Scot Caviness and his Shark Bait Beach Gear concession. PHOTO BY BENJAMIN HAGER

    Ray mcNulty to write ‘my Vero’ columnCONTINUED ON PAGE 3

    CONTINUED ON PAGE 4

  • REAL ESTATE

    88 Vero Beach 32963 / January 30, 2014 Your Vero Beach Newsweekly ™

    Dale Sorensen Real Estate is known mainly as a home and condomin- ium sales powerhouse, with some 80 agents closing more than $440 million in 2013 sales in Indian River County and North Hutchinson Is- land. But the family-owned agency is equally notable for the extent of its community involvement and chari- table giving.

    The company, its agents and mem- bers of the Sorensen family – compa- ny founder Dale Sr., his wife Matilde and their children Dale Jr. and Eliza- beth – donate time and money to medical, educational and religious charities, artistic and cultural orga- nizations, and many groups that help children in all sorts of ways, including Big Brothers Big Sisters, Children's Home Society, Hibiscus Children's Center, Gifford Youth Activity Cen- ter, Boys and Girls Club, Youth Sail- ing Foundation, Riverside Children’s Theater, St. Jude’s Children's Hospital and the March of Dimes.

    “They are very, very generous peo- ple,” says Marta Schneider, a long- time Children’s Home Society board member and past board chair. “They care about children and what hap- pens to them.”

    The Children’s Home Society of Florida provides critical services to kids coming out of foster care and other teens struggling to finish high school under difficult circumstances.

    “Our Youth Transition Center houses and mentors 12 youth who have aged out of foster care and pro- vides services to 40 more – things like job counseling, life skills training, mental and physical healthcare and academic support,“ Schneider says.

    “Our other facility here, Baines Hall, houses homeless youth who are try- ing to get through high school.

    “Elizabeth Sorensen has served on committees for us and the company supports all our events as a sponsor. They have been with us for at least 10 years and it has been a wonderful re- lationship.”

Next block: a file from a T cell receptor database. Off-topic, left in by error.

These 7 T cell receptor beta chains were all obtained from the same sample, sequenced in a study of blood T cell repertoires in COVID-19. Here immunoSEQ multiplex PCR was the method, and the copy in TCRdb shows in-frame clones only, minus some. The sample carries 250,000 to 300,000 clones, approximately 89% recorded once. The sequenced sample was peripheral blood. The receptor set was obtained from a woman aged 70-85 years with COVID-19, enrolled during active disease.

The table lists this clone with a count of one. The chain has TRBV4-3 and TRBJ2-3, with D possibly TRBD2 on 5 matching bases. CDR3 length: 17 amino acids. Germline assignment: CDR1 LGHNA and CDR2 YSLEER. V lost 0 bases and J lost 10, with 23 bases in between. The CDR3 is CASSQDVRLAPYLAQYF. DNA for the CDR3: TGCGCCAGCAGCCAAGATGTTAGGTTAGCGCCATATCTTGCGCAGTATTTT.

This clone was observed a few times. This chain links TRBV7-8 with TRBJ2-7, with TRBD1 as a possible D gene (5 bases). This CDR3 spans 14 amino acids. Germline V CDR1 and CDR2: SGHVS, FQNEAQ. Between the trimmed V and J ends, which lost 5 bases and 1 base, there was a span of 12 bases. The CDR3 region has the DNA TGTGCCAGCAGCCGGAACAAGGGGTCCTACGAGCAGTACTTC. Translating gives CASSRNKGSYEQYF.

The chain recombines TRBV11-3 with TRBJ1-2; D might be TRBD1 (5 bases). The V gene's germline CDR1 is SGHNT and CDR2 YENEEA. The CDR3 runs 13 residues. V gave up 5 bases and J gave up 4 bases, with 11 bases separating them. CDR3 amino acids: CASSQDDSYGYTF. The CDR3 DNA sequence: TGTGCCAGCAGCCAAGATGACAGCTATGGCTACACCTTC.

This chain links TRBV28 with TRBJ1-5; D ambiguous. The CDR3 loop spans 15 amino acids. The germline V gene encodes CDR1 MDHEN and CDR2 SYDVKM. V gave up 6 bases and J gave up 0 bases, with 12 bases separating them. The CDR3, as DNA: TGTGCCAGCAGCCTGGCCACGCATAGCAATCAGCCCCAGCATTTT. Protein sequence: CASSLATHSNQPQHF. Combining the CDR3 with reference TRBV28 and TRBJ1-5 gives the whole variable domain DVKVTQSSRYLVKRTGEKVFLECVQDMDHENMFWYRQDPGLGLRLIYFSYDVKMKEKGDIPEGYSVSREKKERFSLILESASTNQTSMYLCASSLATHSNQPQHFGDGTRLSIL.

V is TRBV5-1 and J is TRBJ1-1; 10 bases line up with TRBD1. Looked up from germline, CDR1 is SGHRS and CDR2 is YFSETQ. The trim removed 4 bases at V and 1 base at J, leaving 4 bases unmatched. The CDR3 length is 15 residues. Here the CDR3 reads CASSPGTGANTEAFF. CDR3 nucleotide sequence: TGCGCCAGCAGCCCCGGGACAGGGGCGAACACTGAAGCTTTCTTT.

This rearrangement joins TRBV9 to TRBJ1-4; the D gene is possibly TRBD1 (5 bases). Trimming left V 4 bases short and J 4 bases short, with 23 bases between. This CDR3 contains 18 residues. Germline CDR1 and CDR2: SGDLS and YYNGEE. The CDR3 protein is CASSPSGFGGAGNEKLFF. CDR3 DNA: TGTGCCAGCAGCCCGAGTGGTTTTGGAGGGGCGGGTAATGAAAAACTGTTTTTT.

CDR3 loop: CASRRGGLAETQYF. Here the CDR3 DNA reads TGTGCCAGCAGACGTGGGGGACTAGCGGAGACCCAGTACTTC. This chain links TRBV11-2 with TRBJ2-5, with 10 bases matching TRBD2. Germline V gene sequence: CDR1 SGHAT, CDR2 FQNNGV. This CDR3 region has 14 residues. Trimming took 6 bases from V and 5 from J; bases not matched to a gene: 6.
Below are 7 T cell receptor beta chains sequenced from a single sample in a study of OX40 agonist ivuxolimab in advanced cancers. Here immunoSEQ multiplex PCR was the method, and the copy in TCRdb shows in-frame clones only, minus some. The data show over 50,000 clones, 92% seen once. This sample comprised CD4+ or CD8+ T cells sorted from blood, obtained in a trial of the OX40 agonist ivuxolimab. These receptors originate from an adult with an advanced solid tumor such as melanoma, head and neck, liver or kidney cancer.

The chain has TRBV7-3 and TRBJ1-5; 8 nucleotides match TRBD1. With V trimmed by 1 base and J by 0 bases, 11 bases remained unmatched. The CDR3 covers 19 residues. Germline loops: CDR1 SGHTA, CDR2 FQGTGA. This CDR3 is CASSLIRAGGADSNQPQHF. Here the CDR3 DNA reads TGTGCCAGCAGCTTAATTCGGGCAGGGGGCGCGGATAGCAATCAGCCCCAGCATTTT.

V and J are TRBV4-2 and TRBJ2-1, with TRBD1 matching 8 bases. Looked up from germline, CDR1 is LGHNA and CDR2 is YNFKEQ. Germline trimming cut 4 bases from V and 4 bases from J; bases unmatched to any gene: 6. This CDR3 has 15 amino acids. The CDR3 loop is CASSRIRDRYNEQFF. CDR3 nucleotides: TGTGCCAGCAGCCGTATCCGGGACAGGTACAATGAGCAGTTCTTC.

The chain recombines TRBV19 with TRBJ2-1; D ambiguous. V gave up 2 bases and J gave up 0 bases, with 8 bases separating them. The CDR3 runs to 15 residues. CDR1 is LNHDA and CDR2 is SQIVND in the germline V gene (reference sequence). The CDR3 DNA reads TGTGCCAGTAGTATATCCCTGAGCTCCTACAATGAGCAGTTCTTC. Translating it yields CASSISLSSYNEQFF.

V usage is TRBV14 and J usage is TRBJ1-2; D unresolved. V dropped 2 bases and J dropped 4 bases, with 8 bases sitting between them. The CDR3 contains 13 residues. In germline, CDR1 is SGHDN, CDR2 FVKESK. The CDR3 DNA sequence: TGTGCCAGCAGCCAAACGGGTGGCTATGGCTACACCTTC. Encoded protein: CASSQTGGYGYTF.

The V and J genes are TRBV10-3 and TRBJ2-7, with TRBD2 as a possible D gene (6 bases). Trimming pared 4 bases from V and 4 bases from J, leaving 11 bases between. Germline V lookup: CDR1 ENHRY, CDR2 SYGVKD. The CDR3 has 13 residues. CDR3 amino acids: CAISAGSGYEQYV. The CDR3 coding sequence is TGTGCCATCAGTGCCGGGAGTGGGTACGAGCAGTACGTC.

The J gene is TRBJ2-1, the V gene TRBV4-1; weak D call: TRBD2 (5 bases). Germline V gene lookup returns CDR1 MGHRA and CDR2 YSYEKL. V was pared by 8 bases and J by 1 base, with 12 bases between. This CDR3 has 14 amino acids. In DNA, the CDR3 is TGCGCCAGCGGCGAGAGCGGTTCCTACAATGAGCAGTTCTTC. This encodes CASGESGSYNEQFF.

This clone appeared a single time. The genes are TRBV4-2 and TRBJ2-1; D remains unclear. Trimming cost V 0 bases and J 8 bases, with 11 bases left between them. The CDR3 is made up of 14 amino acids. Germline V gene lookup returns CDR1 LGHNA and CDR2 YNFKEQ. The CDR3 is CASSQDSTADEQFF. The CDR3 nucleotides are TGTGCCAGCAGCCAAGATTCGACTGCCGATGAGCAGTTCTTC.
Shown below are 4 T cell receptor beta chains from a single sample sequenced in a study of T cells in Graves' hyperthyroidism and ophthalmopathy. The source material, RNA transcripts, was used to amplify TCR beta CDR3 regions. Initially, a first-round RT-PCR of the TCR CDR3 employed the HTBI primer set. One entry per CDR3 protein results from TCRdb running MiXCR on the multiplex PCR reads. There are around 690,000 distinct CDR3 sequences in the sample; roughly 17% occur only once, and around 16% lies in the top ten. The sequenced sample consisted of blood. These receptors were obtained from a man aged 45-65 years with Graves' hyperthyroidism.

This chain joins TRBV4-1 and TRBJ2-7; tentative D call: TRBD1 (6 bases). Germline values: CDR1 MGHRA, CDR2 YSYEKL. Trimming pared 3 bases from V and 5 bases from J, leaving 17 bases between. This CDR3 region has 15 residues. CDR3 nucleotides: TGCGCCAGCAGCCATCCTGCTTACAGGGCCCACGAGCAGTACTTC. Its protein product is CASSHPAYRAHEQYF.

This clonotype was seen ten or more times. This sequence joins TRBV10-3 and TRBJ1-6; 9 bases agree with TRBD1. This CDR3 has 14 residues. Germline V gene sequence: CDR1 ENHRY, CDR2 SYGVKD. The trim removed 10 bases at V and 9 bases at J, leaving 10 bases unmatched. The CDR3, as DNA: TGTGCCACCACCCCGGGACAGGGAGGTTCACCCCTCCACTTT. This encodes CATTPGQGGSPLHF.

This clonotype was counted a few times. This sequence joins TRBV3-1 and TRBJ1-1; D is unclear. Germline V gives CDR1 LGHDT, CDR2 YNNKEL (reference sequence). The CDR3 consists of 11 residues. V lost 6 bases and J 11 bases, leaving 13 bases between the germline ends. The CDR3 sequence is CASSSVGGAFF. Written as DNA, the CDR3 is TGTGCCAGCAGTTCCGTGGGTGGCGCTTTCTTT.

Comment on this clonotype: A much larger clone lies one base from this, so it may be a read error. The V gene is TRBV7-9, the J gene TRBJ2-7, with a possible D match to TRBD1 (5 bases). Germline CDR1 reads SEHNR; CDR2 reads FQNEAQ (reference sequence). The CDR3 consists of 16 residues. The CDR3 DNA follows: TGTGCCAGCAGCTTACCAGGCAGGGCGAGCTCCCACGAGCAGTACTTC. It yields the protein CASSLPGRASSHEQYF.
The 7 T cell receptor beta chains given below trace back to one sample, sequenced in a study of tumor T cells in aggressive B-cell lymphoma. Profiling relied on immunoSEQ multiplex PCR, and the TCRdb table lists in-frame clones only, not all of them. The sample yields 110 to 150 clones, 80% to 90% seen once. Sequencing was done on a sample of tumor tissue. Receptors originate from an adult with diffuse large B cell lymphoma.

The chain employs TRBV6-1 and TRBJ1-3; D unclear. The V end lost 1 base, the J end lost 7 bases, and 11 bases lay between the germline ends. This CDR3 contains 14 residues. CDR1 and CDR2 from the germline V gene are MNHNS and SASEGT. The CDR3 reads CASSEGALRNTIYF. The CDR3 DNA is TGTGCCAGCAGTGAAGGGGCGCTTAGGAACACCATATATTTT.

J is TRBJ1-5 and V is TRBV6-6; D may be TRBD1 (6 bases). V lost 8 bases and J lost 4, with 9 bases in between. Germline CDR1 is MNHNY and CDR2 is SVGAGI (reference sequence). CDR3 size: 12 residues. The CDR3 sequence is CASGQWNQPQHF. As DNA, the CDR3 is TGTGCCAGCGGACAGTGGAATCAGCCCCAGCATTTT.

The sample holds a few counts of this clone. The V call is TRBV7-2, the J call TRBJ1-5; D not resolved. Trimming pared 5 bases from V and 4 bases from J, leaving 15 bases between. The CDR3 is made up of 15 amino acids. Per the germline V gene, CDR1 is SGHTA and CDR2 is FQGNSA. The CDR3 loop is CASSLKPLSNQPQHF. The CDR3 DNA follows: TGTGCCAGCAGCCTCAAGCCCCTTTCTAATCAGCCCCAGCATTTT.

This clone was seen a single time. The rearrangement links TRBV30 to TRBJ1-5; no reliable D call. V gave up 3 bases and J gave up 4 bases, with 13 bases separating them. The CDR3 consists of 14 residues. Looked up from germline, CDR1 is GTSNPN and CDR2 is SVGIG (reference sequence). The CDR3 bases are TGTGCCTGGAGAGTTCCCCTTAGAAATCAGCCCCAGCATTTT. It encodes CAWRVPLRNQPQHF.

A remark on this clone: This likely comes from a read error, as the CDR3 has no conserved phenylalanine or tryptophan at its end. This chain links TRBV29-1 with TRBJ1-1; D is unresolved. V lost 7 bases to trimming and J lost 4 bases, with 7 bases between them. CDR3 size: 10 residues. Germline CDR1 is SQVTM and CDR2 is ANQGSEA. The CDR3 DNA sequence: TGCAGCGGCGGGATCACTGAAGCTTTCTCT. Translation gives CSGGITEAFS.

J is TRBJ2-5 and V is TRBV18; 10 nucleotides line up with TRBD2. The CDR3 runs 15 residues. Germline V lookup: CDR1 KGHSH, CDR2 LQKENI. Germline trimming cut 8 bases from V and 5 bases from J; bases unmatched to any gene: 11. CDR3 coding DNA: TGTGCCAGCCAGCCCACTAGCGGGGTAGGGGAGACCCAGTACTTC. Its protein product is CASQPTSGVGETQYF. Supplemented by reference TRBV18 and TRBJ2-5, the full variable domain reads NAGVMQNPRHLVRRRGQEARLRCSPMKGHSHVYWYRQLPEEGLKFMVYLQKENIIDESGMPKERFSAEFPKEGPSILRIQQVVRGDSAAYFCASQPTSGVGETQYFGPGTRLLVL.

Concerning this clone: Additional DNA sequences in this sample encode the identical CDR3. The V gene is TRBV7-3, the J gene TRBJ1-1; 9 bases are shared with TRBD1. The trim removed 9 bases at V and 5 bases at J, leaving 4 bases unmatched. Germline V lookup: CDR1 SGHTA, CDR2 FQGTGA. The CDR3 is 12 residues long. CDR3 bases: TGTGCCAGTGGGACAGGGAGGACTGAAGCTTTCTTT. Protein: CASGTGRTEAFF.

“Having grown up here, you have a vested interest in the community,“ says Managing Partner Dale Sorensen Jr. “The organizations and charities we support make the community bet- ter and we have always felt it is just a part of our business to be involved.”

    When the Sorensens moved many years ago from their original office,

    located at the intersection of A1A and Beachland where the U.S. Trust is to- day, they donated the building to The Samaritan Center, a Catholic charity that assists homeless families.

    Matilde and others raised money to move the building to its current loca- tion on 41st St. north of airport, where it remains in use today.

    “We use it every day,“ says Program Administrator Tracey Segal. “It hous- es two offices, a kitchen and a confer-

    ence room.” Organizations that

    fight cancer and help cancer patients are another focus of the Sorensens’ philan- thropy.

    “The Sorensens and their agents are very generous people,” says Carole Plante, co-

    chair of Answer to Cancer, a group of about 200 organized in the Grand Harbor community to assist cancer patients receiving radiation and che- motherapy in Indian River County.

    “We raise about $60,000 a year, mainly through our Dine and Nine event, a dinner and golf fundraiser. We work with the Hospital Founda- tion to decide how to use the money. Two years ago, we did over the lobby of the radiation center and made it

    BY STEVEN M. THOMAS Staff Writer

    Sorensen a leader in sales and charitable giving

    Above: Sorensen family members and agents with diners at last weeks Soup Buffet event that raised money for the American Cancer Society.

    Right: Dale and Matilde Sorensen donated the building where their first office was located to the Samaritan Center, where it is still in use today.

  • REAL ESTATE

    Vero Beach 32963 / January 30, 2014 89Your Vero Beach Newsweekly ™

    much nicer and more comfortable for patients. Last year we put $105,000 into the infusion center with the same aim of improving patient com- fort at a very difficult time.”

    Sally Baskin, one of Sorensen’s agents, has supported us for seven years and the company helps us, too. I asked them if they could up their sponsorship a little bit this year to put more money toward the comfort of the patients and they immediately said yes. They are wonderful people.”

    Last Friday, Sorensen Real Estate set up a tent and tables and chairs in front of its Cardinal Drive office to serve soup made and donated by its agents and local restaurants to sup- port the American Cancer Society, a research, treatment and advocacy or- ganization. It was a fun, festive event that drew a good lunchtime crowd and raised $915 for ACS.

    “We do mini fund-raisers for the American Cancer Society through- out the ye